The majority of book lovers are familiar with the timeless classic Sun Tzu’s The Art of War (latest imprint KMW Publishing, 2013), particularly if it was required reading during one’s high school or college years.
“The Art of War is the Swiss army knife of military theory–pop out a different tool for any situation. Folded into this small package are compact views on resourcefulness, momentum, cunning, the profit motive, flexibility, integrity, secrecy, speed, positioning, surprise, deception, manipulation, responsibility, and practicality. Thomas Cleary’s translation keeps the package tight, with crisp language and short sections. Commentaries from the Chinese tradition trail Sun-tzu’s words, elaborating and picking up on puzzling lines. Take the solitary passage: “Do not eat food for their soldiers.” Elsewhere, Sun-tzu has told us to plunder the enemy’s stores, but now we’re not supposed to eat the food? The Tang dynasty commentator Du Mu solves the puzzle nicely, “If the enemy suddenly abandons their food supplies, they should be tested first before eating, lest they be poisoned.” Most passages, however, are the pinnacle of succinct clarity: “Lure them in with the prospect of gain, take them by confusion” or “Invincibility is in oneself, vulnerability is in the opponent.” Sun-tzu’s maxims are widely applicable beyond the military because they speak directly to the exigencies of survival. Your new tools will serve you well, but don’t flaunt them. Remember Sun-tzu’s advice: “Though effective, appear to be ineffective.” —Brian Bruya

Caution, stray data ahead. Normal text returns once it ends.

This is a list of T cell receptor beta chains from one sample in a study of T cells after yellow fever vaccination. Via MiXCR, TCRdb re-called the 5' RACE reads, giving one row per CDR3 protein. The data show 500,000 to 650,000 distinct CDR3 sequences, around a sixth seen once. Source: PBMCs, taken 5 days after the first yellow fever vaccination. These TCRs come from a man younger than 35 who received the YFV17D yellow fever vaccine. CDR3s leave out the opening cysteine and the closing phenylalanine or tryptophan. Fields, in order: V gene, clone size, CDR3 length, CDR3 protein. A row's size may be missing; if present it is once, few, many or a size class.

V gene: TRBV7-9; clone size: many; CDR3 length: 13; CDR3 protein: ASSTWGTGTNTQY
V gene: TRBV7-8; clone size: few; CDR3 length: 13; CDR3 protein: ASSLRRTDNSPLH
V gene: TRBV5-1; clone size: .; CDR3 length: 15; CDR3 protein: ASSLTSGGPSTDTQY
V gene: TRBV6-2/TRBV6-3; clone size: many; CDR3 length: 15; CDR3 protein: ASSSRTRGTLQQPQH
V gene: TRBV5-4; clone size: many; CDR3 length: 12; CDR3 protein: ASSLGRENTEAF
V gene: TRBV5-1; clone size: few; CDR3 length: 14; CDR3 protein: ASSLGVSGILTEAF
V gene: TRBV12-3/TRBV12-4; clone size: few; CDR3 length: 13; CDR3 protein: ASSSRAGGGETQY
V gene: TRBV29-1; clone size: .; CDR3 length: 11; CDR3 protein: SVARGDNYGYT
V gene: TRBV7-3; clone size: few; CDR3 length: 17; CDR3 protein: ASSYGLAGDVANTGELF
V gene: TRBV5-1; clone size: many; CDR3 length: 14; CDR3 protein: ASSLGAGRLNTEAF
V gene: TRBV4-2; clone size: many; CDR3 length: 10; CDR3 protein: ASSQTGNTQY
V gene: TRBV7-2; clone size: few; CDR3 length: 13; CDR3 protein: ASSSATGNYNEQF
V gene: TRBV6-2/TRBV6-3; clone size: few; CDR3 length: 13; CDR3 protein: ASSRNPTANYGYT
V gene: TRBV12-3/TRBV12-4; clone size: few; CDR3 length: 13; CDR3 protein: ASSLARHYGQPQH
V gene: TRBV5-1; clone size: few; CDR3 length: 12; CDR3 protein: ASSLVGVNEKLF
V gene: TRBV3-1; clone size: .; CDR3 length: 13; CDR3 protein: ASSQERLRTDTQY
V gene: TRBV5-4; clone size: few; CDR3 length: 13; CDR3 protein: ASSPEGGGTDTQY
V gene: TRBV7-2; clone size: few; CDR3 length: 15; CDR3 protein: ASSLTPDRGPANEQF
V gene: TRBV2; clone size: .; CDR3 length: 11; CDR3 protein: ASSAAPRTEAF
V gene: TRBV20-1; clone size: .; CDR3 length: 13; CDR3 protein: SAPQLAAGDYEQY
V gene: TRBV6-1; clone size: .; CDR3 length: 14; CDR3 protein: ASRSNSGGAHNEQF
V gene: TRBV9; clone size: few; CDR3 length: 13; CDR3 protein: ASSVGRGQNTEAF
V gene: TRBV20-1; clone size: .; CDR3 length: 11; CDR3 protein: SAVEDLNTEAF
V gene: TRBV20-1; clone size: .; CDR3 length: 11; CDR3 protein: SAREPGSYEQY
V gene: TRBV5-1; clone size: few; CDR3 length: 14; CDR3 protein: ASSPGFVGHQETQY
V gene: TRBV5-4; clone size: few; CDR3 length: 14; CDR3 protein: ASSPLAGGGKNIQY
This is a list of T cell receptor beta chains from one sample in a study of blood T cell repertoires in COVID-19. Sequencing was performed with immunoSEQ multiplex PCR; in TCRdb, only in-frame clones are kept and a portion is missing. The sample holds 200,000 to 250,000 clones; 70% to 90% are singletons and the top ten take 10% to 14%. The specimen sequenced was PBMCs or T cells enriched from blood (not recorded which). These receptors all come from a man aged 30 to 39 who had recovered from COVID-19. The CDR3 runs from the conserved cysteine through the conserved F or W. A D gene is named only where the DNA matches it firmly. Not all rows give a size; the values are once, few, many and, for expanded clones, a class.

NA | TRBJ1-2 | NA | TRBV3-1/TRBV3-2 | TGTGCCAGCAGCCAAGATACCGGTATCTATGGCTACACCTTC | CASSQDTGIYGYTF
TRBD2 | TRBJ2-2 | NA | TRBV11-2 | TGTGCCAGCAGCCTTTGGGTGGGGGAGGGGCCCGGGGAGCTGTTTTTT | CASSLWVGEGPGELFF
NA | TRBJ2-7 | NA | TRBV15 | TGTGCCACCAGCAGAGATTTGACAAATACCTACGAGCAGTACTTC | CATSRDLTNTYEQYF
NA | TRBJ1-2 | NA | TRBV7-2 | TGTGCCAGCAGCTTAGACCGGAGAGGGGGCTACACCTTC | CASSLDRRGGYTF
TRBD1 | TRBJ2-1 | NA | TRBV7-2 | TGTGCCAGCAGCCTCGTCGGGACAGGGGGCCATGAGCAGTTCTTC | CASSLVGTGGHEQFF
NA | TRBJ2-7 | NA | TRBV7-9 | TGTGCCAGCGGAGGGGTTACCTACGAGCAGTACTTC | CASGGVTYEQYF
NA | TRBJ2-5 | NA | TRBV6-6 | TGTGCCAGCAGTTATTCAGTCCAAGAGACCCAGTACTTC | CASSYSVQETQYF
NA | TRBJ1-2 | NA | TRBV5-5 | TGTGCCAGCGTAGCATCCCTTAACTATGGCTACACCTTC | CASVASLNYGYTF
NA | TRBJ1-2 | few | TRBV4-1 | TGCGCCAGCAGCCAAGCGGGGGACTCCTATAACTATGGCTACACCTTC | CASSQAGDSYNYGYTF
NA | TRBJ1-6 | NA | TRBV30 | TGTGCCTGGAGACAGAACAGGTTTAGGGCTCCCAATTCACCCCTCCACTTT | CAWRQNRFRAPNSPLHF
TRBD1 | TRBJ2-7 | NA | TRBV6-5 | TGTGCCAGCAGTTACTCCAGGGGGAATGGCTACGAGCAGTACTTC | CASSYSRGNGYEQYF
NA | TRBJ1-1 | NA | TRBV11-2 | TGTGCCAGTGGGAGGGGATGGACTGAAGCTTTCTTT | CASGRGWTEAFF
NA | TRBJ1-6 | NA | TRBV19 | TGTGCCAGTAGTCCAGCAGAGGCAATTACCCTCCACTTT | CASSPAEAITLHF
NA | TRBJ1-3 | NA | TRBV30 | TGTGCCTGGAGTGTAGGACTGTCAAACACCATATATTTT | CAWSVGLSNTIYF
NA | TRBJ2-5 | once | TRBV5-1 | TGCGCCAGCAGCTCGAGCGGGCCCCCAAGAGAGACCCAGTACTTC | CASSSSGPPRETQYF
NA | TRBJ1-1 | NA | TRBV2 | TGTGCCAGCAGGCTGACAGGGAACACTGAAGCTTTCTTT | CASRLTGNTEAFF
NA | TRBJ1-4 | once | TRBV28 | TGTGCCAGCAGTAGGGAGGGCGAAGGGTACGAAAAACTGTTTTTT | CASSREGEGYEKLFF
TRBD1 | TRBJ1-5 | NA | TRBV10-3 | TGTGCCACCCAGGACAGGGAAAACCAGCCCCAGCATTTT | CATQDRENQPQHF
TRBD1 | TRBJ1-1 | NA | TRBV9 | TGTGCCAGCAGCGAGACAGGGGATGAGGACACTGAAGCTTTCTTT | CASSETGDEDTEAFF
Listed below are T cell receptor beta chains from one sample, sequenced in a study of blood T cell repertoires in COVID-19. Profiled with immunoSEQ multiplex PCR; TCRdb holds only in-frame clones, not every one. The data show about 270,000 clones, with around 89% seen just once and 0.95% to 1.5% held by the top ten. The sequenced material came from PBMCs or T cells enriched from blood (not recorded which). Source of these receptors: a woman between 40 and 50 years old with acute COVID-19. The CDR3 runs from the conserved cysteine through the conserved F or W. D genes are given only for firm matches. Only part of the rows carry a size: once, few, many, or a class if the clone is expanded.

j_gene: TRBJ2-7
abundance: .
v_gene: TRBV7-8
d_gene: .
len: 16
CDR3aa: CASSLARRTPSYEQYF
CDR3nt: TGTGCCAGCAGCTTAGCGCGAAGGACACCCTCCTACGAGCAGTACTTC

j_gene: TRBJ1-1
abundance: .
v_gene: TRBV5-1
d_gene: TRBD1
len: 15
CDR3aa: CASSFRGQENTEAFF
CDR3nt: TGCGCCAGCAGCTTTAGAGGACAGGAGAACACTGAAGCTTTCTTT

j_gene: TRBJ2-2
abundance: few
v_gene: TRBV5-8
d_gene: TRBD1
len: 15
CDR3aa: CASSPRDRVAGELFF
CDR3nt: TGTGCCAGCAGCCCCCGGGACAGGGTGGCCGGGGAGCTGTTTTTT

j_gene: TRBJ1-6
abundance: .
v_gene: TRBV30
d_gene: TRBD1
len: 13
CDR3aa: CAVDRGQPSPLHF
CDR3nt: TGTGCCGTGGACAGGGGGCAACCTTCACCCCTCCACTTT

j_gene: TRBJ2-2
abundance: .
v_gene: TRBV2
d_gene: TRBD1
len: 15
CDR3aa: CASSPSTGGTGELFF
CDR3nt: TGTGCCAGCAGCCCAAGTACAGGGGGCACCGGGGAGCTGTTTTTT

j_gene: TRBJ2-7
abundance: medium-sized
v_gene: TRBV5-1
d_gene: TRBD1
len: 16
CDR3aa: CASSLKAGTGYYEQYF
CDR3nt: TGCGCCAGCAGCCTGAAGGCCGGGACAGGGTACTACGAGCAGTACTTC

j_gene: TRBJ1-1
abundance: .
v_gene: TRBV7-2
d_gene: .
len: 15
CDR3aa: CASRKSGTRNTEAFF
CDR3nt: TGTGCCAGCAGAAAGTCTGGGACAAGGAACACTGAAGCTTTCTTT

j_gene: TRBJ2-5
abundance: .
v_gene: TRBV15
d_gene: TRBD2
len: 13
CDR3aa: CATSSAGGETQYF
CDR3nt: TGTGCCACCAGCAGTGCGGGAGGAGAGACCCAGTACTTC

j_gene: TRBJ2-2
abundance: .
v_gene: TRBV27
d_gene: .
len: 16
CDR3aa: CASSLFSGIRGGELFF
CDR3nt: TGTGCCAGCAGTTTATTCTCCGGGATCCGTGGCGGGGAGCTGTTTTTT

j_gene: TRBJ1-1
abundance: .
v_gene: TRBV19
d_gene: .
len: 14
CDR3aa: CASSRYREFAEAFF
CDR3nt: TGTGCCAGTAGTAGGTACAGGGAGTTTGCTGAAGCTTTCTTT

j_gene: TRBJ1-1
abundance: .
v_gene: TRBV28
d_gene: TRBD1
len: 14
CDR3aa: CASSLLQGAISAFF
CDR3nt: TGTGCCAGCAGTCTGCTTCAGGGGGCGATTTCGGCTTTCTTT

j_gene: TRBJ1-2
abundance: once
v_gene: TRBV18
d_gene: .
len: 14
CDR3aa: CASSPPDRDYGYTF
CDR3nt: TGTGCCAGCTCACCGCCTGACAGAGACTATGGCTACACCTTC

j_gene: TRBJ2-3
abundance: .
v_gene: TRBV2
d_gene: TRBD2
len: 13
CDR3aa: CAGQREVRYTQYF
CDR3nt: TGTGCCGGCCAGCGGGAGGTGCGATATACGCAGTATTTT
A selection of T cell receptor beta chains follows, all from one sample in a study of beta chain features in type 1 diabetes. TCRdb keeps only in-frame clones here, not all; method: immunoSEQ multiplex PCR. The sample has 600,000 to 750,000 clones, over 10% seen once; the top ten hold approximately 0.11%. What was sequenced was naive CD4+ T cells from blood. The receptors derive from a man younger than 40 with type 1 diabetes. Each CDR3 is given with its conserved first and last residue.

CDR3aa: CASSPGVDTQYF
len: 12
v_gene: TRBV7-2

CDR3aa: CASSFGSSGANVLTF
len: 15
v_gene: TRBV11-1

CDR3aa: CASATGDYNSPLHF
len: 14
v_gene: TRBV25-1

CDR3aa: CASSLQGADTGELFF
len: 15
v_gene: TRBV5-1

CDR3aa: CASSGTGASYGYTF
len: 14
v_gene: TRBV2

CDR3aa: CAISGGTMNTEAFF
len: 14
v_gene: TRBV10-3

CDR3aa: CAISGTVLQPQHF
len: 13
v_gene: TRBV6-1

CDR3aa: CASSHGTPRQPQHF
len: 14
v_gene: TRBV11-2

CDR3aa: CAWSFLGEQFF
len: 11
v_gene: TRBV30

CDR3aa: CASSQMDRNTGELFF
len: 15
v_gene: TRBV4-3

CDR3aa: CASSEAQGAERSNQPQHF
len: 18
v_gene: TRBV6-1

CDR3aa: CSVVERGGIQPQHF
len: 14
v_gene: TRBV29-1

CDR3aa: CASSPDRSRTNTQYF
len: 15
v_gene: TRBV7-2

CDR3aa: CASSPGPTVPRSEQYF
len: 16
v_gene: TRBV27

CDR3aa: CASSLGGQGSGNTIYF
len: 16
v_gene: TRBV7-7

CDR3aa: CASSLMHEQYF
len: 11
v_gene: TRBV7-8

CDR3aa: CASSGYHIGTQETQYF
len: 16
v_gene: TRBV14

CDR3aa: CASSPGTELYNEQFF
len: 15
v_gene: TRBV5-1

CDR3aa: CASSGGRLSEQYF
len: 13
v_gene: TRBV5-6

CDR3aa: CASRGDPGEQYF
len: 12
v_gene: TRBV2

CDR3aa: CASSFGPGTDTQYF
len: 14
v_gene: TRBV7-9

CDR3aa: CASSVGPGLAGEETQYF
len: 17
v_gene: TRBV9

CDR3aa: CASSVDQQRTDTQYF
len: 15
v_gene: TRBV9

Thomas Cleary translated The Art of War into a form that is easy and takes little time to read. However, this tiny book offers a lot of insights on how to succeed in work, school, and everyday life by knowing ourselves, our adversaries, and fighting to our advantages, just to name a few ideas.
There is no fluff in The Art of War; everything printed is clear, concise, and drives home many strong points. It’s not always about winning the battle – but winning the war.